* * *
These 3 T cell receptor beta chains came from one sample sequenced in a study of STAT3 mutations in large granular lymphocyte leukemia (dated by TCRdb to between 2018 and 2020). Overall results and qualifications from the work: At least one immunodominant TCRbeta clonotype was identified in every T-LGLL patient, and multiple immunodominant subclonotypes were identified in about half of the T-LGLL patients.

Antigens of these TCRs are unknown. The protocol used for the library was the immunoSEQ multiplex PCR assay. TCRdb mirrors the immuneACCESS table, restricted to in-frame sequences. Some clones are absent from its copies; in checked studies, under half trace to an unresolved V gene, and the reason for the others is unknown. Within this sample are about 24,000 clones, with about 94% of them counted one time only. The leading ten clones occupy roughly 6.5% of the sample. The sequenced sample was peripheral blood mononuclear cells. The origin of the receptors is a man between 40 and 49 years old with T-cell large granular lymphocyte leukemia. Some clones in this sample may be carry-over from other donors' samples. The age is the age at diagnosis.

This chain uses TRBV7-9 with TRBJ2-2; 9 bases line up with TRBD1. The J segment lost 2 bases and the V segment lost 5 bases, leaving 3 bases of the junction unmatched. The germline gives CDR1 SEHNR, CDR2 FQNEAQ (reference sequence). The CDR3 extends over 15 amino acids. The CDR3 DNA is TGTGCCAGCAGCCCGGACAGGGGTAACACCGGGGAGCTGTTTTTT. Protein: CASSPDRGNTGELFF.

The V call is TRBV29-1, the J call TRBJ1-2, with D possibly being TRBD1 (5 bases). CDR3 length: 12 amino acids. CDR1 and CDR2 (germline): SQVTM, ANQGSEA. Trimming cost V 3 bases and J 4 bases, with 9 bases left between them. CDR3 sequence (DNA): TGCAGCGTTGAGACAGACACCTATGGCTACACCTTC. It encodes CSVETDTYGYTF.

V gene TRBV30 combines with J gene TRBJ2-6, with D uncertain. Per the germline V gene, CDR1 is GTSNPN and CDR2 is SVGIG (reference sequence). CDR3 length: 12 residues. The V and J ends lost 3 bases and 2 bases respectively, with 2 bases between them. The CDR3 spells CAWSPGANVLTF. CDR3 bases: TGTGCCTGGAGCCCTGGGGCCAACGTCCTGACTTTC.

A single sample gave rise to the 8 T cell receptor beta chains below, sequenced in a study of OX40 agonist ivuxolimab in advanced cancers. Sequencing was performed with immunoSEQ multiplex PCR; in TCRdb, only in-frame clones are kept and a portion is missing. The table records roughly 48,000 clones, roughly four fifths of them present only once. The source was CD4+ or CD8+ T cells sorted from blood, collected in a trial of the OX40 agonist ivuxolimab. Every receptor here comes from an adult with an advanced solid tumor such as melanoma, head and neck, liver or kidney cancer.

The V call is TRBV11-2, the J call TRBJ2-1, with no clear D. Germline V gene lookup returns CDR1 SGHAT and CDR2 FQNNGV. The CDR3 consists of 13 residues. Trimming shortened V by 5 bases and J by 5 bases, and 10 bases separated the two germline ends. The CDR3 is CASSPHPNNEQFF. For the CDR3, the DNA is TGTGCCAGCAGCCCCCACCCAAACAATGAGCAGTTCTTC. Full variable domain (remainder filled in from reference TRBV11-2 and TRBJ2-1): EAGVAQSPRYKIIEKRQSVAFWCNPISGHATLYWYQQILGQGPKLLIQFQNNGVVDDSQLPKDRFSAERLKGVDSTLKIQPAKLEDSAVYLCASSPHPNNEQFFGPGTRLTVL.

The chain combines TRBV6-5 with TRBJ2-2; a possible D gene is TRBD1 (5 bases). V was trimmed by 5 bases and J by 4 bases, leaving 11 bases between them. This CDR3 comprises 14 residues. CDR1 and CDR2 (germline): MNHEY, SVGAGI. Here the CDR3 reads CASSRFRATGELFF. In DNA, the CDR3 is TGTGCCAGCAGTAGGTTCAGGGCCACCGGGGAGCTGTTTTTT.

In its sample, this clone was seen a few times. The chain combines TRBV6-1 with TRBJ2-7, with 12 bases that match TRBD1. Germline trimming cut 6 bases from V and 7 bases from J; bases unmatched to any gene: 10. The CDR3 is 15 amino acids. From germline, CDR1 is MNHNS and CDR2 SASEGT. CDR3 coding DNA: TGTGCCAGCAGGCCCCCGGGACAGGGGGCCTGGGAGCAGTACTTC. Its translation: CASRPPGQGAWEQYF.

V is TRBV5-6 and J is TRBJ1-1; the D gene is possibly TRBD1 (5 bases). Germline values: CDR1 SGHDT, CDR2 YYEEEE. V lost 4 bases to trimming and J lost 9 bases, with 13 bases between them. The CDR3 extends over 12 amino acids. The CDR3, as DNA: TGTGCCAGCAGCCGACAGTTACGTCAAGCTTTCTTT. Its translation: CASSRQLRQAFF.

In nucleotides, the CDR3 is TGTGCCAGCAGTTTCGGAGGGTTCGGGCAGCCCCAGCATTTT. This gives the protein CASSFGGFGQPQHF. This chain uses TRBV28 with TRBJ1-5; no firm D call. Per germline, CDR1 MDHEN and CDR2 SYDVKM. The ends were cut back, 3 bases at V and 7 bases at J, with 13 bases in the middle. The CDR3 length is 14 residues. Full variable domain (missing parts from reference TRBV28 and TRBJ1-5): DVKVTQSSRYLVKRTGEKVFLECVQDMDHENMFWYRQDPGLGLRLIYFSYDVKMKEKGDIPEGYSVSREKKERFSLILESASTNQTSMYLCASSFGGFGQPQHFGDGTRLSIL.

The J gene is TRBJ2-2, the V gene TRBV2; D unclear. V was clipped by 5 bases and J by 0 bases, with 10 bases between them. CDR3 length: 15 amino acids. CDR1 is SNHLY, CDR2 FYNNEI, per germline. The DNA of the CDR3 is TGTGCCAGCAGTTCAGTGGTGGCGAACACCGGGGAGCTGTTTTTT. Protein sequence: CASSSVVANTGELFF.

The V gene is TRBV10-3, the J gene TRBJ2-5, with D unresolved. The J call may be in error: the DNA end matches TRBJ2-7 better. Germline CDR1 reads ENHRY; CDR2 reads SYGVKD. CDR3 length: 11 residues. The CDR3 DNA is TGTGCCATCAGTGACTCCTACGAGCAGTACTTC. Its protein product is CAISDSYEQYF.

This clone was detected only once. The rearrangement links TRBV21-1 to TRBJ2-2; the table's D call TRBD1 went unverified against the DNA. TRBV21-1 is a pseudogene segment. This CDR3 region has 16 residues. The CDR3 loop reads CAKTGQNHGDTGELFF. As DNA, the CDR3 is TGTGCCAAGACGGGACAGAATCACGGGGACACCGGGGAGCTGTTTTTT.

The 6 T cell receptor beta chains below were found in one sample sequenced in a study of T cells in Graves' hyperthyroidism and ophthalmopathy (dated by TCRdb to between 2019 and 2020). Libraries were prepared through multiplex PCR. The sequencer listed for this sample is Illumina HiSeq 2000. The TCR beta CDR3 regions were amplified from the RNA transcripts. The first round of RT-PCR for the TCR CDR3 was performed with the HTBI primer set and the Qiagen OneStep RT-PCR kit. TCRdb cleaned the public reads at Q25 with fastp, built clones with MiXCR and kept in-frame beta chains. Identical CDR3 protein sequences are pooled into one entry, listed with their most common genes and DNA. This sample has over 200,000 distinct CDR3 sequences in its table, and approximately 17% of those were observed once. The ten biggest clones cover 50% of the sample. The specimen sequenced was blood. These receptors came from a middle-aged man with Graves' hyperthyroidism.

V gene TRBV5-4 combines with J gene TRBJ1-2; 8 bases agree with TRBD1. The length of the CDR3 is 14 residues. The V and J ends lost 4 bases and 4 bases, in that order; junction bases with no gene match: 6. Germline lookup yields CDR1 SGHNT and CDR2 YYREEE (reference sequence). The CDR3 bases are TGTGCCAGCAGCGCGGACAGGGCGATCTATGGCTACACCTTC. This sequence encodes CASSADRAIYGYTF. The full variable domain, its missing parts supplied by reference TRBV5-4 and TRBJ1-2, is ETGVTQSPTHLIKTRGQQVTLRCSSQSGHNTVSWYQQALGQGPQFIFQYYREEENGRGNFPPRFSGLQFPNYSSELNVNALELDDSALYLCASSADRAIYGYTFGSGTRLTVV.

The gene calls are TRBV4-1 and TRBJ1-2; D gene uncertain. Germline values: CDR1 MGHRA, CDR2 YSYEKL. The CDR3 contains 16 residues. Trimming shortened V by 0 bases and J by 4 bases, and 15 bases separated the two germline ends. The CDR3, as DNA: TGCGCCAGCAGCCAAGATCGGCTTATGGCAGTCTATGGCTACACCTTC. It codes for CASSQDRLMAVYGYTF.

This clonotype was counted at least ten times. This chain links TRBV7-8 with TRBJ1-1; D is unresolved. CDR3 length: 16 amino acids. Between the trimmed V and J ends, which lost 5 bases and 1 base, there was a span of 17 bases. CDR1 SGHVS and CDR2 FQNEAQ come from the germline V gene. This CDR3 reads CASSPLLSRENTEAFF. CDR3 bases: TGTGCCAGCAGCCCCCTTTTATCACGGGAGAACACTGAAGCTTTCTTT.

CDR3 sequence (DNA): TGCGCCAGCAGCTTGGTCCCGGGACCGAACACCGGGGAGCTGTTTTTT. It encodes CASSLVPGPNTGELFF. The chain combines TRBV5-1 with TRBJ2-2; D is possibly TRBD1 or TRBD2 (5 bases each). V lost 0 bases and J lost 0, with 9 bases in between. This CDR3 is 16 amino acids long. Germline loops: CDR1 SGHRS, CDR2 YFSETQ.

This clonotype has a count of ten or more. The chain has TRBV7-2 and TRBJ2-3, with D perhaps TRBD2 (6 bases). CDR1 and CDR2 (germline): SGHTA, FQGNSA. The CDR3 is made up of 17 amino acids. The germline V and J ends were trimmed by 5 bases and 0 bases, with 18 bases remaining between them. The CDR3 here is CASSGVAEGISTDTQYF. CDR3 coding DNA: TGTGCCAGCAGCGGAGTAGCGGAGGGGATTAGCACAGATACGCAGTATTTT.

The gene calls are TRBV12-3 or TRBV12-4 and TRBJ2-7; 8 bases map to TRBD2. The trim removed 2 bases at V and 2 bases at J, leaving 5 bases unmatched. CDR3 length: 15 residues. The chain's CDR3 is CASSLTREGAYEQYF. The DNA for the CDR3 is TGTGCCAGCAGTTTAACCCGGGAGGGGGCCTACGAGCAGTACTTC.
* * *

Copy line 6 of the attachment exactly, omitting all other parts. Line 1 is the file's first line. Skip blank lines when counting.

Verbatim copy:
A single sample gave rise to the 8 T cell receptor beta chains below, sequenced in a study of OX40 agonist ivuxolimab in advanced cancers. Sequencing was performed with immunoSEQ multiplex PCR; in TCRdb, only in-frame clones are kept and a portion is missing. The table records roughly 48,000 clones, roughly four fifths of them present only once. The source was CD4+ or CD8+ T cells sorted from blood, collected in a trial of the OX40 agonist ivuxolimab. Every receptor here comes from an adult with an advanced solid tumor such as melanoma, head and neck, liver or kidney cancer.